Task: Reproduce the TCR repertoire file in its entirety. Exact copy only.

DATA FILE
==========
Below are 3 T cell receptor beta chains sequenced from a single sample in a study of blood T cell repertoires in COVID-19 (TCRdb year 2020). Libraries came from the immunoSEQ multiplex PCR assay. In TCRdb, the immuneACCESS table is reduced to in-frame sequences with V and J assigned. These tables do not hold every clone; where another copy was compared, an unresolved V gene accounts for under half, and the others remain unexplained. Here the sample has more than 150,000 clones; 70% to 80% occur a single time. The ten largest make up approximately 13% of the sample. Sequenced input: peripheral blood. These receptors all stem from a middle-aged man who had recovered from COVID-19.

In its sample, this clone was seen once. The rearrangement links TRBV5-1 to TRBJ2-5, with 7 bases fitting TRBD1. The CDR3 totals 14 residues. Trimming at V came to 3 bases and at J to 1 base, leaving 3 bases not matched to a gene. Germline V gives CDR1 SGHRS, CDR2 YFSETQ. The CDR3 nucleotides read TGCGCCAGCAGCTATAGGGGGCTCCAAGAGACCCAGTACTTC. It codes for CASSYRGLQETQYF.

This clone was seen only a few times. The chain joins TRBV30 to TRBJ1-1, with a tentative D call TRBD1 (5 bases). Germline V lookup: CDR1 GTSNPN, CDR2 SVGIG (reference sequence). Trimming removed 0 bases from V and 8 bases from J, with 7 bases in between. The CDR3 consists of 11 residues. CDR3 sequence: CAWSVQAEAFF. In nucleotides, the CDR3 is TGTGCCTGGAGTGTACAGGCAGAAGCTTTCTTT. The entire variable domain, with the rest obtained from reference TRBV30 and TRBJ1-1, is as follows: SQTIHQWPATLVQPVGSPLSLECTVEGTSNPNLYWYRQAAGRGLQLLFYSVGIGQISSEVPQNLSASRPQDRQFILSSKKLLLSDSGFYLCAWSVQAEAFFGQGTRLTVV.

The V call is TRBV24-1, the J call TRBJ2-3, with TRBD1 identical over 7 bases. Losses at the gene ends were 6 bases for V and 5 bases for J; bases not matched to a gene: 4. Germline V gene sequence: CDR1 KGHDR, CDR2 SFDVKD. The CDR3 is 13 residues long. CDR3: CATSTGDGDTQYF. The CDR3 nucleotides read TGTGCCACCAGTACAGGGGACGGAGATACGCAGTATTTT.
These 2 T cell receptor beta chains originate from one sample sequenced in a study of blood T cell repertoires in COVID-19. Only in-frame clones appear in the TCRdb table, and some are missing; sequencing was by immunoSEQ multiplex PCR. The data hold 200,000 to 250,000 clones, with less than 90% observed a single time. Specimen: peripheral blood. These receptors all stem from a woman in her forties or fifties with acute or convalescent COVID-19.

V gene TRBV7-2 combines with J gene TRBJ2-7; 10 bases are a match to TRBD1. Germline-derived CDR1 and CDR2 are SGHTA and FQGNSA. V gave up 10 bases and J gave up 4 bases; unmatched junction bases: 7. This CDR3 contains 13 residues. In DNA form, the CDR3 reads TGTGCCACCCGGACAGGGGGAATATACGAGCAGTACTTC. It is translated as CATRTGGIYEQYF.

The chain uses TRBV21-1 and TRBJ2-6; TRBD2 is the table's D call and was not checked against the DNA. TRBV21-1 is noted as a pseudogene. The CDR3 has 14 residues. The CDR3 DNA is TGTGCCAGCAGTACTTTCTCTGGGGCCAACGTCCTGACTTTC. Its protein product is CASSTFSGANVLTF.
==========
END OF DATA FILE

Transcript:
Below are 3 T cell receptor beta chains sequenced from a single sample in a study of blood T cell repertoires in COVID-19 (TCRdb year 2020). Libraries came from the immunoSEQ multiplex PCR assay. In TCRdb, the immuneACCESS table is reduced to in-frame sequences with V and J assigned. These tables do not hold every clone; where another copy was compared, an unresolved V gene accounts for under half, and the others remain unexplained. Here the sample has more than 150,000 clones; 70% to 80% occur a single time. The ten largest make up approximately 13% of the sample. Sequenced input: peripheral blood. These receptors all stem from a middle-aged man who had recovered from COVID-19.

In its sample, this clone was seen once. The rearrangement links TRBV5-1 to TRBJ2-5, with 7 bases fitting TRBD1. The CDR3 totals 14 residues. Trimming at V came to 3 bases and at J to 1 base, leaving 3 bases not matched to a gene. Germline V gives CDR1 SGHRS, CDR2 YFSETQ. The CDR3 nucleotides read TGCGCCAGCAGCTATAGGGGGCTCCAAGAGACCCAGTACTTC. It codes for CASSYRGLQETQYF.

This clone was seen only a few times. The chain joins TRBV30 to TRBJ1-1, with a tentative D call TRBD1 (5 bases). Germline V lookup: CDR1 GTSNPN, CDR2 SVGIG (reference sequence). Trimming removed 0 bases from V and 8 bases from J, with 7 bases in between. The CDR3 consists of 11 residues. CDR3 sequence: CAWSVQAEAFF. In nucleotides, the CDR3 is TGTGCCTGGAGTGTACAGGCAGAAGCTTTCTTT. The entire variable domain, with the rest obtained from reference TRBV30 and TRBJ1-1, is as follows: SQTIHQWPATLVQPVGSPLSLECTVEGTSNPNLYWYRQAAGRGLQLLFYSVGIGQISSEVPQNLSASRPQDRQFILSSKKLLLSDSGFYLCAWSVQAEAFFGQGTRLTVV.

The V call is TRBV24-1, the J call TRBJ2-3, with TRBD1 identical over 7 bases. Losses at the gene ends were 6 bases for V and 5 bases for J; bases not matched to a gene: 4. Germline V gene sequence: CDR1 KGHDR, CDR2 SFDVKD. The CDR3 is 13 residues long. CDR3: CATSTGDGDTQYF. The CDR3 nucleotides read TGTGCCACCAGTACAGGGGACGGAGATACGCAGTATTTT.
These 2 T cell receptor beta chains originate from one sample sequenced in a study of blood T cell repertoires in COVID-19. Only in-frame clones appear in the TCRdb table, and some are missing; sequencing was by immunoSEQ multiplex PCR. The data hold 200,000 to 250,000 clones, with less than 90% observed a single time. Specimen: peripheral blood. These receptors all stem from a woman in her forties or fifties with acute or convalescent COVID-19.

V gene TRBV7-2 combines with J gene TRBJ2-7; 10 bases are a match to TRBD1. Germline-derived CDR1 and CDR2 are SGHTA and FQGNSA. V gave up 10 bases and J gave up 4 bases; unmatched junction bases: 7. This CDR3 contains 13 residues. In DNA form, the CDR3 reads TGTGCCACCCGGACAGGGGGAATATACGAGCAGTACTTC. It is translated as CATRTGGIYEQYF.

The chain uses TRBV21-1 and TRBJ2-6; TRBD2 is the table's D call and was not checked against the DNA. TRBV21-1 is noted as a pseudogene. The CDR3 has 14 residues. The CDR3 DNA is TGTGCCAGCAGTACTTTCTCTGGGGCCAACGTCCTGACTTTC. Its protein product is CASSTFSGANVLTF.